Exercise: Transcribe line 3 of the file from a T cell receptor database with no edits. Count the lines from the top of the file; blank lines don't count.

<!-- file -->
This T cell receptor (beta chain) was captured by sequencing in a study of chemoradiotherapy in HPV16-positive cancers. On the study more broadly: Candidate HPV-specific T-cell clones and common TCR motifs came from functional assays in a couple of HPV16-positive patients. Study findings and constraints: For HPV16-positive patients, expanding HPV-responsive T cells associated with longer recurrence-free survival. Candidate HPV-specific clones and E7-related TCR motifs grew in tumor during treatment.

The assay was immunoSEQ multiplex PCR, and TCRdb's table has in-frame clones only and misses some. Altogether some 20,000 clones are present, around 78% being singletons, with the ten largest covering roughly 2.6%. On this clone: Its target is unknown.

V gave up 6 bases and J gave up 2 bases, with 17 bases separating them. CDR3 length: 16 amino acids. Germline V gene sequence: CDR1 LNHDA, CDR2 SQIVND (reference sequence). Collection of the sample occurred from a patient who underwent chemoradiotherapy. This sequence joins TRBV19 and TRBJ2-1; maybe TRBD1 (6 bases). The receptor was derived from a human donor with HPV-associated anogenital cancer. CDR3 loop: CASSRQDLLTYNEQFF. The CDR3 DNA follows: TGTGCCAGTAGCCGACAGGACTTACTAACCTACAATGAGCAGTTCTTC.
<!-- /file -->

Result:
V gave up 6 bases and J gave up 2 bases, with 17 bases separating them. CDR3 length: 16 amino acids. Germline V gene sequence: CDR1 LNHDA, CDR2 SQIVND (reference sequence). Collection of the sample occurred from a patient who underwent chemoradiotherapy. This sequence joins TRBV19 and TRBJ2-1; maybe TRBD1 (6 bases). The receptor was derived from a human donor with HPV-associated anogenital cancer. CDR3 loop: CASSRQDLLTYNEQFF. The CDR3 DNA follows: TGTGCCAGTAGCCGACAGGACTTACTAACCTACAATGAGCAGTTCTTC.